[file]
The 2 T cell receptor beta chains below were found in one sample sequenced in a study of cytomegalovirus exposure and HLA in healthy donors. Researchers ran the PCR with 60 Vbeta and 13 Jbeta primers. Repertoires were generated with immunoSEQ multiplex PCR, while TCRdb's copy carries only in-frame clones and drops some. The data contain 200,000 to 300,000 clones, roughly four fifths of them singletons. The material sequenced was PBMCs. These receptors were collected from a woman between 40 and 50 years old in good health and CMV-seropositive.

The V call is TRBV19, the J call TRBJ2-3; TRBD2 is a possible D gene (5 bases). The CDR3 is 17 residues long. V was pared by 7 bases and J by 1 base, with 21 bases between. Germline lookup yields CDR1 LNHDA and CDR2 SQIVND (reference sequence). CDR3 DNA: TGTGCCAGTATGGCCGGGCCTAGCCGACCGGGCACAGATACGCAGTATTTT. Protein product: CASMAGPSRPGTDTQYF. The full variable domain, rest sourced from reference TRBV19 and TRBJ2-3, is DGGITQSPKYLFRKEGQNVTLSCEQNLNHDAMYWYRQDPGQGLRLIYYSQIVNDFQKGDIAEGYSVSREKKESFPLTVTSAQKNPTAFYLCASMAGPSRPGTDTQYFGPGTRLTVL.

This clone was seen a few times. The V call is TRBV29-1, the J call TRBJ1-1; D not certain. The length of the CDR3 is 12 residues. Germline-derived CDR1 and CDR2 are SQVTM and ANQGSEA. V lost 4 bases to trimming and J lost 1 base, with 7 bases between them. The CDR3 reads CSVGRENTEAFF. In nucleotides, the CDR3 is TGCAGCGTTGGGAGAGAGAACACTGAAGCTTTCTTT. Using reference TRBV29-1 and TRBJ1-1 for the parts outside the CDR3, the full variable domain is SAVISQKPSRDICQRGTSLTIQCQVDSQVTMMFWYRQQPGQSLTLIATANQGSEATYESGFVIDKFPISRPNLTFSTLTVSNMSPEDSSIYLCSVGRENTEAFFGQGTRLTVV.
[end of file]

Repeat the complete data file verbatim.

The 2 T cell receptor beta chains below were found in one sample sequenced in a study of cytomegalovirus exposure and HLA in healthy donors. Researchers ran the PCR with 60 Vbeta and 13 Jbeta primers. Repertoires were generated with immunoSEQ multiplex PCR, while TCRdb's copy carries only in-frame clones and drops some. The data contain 200,000 to 300,000 clones, roughly four fifths of them singletons. The material sequenced was PBMCs. These receptors were collected from a woman between 40 and 50 years old in good health and CMV-seropositive.

The V call is TRBV19, the J call TRBJ2-3; TRBD2 is a possible D gene (5 bases). The CDR3 is 17 residues long. V was pared by 7 bases and J by 1 base, with 21 bases between. Germline lookup yields CDR1 LNHDA and CDR2 SQIVND (reference sequence). CDR3 DNA: TGTGCCAGTATGGCCGGGCCTAGCCGACCGGGCACAGATACGCAGTATTTT. Protein product: CASMAGPSRPGTDTQYF. The full variable domain, rest sourced from reference TRBV19 and TRBJ2-3, is DGGITQSPKYLFRKEGQNVTLSCEQNLNHDAMYWYRQDPGQGLRLIYYSQIVNDFQKGDIAEGYSVSREKKESFPLTVTSAQKNPTAFYLCASMAGPSRPGTDTQYFGPGTRLTVL.

This clone was seen a few times. The V call is TRBV29-1, the J call TRBJ1-1; D not certain. The length of the CDR3 is 12 residues. Germline-derived CDR1 and CDR2 are SQVTM and ANQGSEA. V lost 4 bases to trimming and J lost 1 base, with 7 bases between them. The CDR3 reads CSVGRENTEAFF. In nucleotides, the CDR3 is TGCAGCGTTGGGAGAGAGAACACTGAAGCTTTCTTT. Using reference TRBV29-1 and TRBJ1-1 for the parts outside the CDR3, the full variable domain is SAVISQKPSRDICQRGTSLTIQCQVDSQVTMMFWYRQQPGQSLTLIATANQGSEATYESGFVIDKFPISRPNLTFSTLTVSNMSPEDSSIYLCSVGRENTEAFFGQGTRLTVV.